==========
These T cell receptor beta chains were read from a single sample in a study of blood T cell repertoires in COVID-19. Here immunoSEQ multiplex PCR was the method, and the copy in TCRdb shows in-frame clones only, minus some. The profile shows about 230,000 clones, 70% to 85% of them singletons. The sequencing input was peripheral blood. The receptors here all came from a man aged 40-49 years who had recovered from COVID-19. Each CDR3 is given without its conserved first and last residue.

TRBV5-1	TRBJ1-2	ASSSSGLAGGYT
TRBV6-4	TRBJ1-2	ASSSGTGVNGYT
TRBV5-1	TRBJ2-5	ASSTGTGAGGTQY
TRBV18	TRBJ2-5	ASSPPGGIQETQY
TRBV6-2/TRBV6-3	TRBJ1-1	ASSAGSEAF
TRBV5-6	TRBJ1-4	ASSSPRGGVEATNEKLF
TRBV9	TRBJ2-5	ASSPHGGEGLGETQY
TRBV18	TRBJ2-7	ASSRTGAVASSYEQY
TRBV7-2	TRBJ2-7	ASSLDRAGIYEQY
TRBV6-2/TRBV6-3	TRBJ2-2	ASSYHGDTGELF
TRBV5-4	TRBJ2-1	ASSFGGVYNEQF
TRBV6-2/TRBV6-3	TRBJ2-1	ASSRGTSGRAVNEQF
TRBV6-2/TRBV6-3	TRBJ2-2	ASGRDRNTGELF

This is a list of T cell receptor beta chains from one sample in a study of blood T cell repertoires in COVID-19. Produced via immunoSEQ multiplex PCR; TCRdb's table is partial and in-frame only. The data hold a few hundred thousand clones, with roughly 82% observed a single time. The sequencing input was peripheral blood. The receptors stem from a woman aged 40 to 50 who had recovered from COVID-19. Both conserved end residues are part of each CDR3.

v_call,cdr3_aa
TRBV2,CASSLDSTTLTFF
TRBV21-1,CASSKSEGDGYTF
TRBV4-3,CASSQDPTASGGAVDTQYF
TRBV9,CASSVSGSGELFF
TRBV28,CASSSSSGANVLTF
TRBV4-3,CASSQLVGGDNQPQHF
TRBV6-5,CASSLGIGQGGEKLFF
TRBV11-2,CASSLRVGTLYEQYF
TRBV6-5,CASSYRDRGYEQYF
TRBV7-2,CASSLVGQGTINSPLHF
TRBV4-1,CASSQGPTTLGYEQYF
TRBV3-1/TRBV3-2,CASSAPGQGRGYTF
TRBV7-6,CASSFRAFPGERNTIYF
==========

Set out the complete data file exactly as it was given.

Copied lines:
These T cell receptor beta chains were read from a single sample in a study of blood T cell repertoires in COVID-19. Here immunoSEQ multiplex PCR was the method, and the copy in TCRdb shows in-frame clones only, minus some. The profile shows about 230,000 clones, 70% to 85% of them singletons. The sequencing input was peripheral blood. The receptors here all came from a man aged 40-49 years who had recovered from COVID-19. Each CDR3 is given without its conserved first and last residue.

TRBV5-1	TRBJ1-2	ASSSSGLAGGYT
TRBV6-4	TRBJ1-2	ASSSGTGVNGYT
TRBV5-1	TRBJ2-5	ASSTGTGAGGTQY
TRBV18	TRBJ2-5	ASSPPGGIQETQY
TRBV6-2/TRBV6-3	TRBJ1-1	ASSAGSEAF
TRBV5-6	TRBJ1-4	ASSSPRGGVEATNEKLF
TRBV9	TRBJ2-5	ASSPHGGEGLGETQY
TRBV18	TRBJ2-7	ASSRTGAVASSYEQY
TRBV7-2	TRBJ2-7	ASSLDRAGIYEQY
TRBV6-2/TRBV6-3	TRBJ2-2	ASSYHGDTGELF
TRBV5-4	TRBJ2-1	ASSFGGVYNEQF
TRBV6-2/TRBV6-3	TRBJ2-1	ASSRGTSGRAVNEQF
TRBV6-2/TRBV6-3	TRBJ2-2	ASGRDRNTGELF

This is a list of T cell receptor beta chains from one sample in a study of blood T cell repertoires in COVID-19. Produced via immunoSEQ multiplex PCR; TCRdb's table is partial and in-frame only. The data hold a few hundred thousand clones, with roughly 82% observed a single time. The sequencing input was peripheral blood. The receptors stem from a woman aged 40 to 50 who had recovered from COVID-19. Both conserved end residues are part of each CDR3.

v_call,cdr3_aa
TRBV2,CASSLDSTTLTFF
TRBV21-1,CASSKSEGDGYTF
TRBV4-3,CASSQDPTASGGAVDTQYF
TRBV9,CASSVSGSGELFF
TRBV28,CASSSSSGANVLTF
TRBV4-3,CASSQLVGGDNQPQHF
TRBV6-5,CASSLGIGQGGEKLFF
TRBV11-2,CASSLRVGTLYEQYF
TRBV6-5,CASSYRDRGYEQYF
TRBV7-2,CASSLVGQGTINSPLHF
TRBV4-1,CASSQGPTTLGYEQYF
TRBV3-1/TRBV3-2,CASSAPGQGRGYTF
TRBV7-6,CASSFRAFPGERNTIYF